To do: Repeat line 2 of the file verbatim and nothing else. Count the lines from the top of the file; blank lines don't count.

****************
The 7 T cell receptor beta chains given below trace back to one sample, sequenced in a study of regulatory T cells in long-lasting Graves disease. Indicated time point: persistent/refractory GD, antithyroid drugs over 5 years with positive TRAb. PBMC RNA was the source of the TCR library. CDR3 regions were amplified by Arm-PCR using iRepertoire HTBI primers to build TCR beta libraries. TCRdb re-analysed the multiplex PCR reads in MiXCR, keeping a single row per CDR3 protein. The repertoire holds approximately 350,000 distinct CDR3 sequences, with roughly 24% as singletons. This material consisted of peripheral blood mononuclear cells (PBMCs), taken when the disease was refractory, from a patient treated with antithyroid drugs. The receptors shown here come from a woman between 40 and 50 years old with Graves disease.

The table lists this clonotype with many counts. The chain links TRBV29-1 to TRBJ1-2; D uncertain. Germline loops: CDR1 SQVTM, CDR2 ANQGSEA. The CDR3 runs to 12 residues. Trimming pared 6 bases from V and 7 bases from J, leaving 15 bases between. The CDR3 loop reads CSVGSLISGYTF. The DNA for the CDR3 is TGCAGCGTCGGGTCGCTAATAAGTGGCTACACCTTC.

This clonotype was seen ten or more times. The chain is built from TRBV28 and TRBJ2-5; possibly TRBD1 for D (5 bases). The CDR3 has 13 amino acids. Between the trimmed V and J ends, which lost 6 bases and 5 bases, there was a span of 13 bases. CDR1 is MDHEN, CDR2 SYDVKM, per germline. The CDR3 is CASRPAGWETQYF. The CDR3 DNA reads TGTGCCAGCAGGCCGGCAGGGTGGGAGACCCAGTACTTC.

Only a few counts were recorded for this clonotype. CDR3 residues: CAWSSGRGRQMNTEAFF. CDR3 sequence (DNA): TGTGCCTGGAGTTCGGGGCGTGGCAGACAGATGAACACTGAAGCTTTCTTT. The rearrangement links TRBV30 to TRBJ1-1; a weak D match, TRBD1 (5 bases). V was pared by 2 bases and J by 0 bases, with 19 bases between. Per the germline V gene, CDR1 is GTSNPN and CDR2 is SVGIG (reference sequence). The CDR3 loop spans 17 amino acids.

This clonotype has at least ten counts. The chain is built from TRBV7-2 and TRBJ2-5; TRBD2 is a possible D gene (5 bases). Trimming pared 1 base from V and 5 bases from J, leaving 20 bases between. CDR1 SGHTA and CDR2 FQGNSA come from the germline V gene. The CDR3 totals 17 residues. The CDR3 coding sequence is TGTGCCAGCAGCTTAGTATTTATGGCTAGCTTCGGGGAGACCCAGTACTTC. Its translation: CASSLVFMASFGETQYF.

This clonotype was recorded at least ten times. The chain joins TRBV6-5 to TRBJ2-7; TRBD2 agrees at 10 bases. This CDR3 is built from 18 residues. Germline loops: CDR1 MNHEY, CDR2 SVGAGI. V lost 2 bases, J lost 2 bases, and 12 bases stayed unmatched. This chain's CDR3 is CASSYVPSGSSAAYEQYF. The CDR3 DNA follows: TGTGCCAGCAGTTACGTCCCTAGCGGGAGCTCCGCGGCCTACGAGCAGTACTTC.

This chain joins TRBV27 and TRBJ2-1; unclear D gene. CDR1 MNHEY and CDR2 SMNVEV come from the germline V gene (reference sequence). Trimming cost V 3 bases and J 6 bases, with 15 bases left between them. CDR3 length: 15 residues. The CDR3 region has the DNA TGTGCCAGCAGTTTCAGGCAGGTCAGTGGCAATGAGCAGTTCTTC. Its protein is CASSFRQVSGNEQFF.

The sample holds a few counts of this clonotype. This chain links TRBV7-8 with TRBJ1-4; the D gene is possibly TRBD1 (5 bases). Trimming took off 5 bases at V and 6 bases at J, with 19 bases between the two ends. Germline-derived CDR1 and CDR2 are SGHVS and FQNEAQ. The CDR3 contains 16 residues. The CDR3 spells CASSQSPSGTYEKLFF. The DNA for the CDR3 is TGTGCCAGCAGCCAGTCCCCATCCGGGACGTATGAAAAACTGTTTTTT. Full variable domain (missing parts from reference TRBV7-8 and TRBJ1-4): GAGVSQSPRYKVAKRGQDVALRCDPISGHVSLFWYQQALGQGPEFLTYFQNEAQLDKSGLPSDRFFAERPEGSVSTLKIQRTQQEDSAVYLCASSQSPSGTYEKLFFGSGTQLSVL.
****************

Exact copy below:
The table lists this clonotype with many counts. The chain links TRBV29-1 to TRBJ1-2; D uncertain. Germline loops: CDR1 SQVTM, CDR2 ANQGSEA. The CDR3 runs to 12 residues. Trimming pared 6 bases from V and 7 bases from J, leaving 15 bases between. The CDR3 loop reads CSVGSLISGYTF. The DNA for the CDR3 is TGCAGCGTCGGGTCGCTAATAAGTGGCTACACCTTC.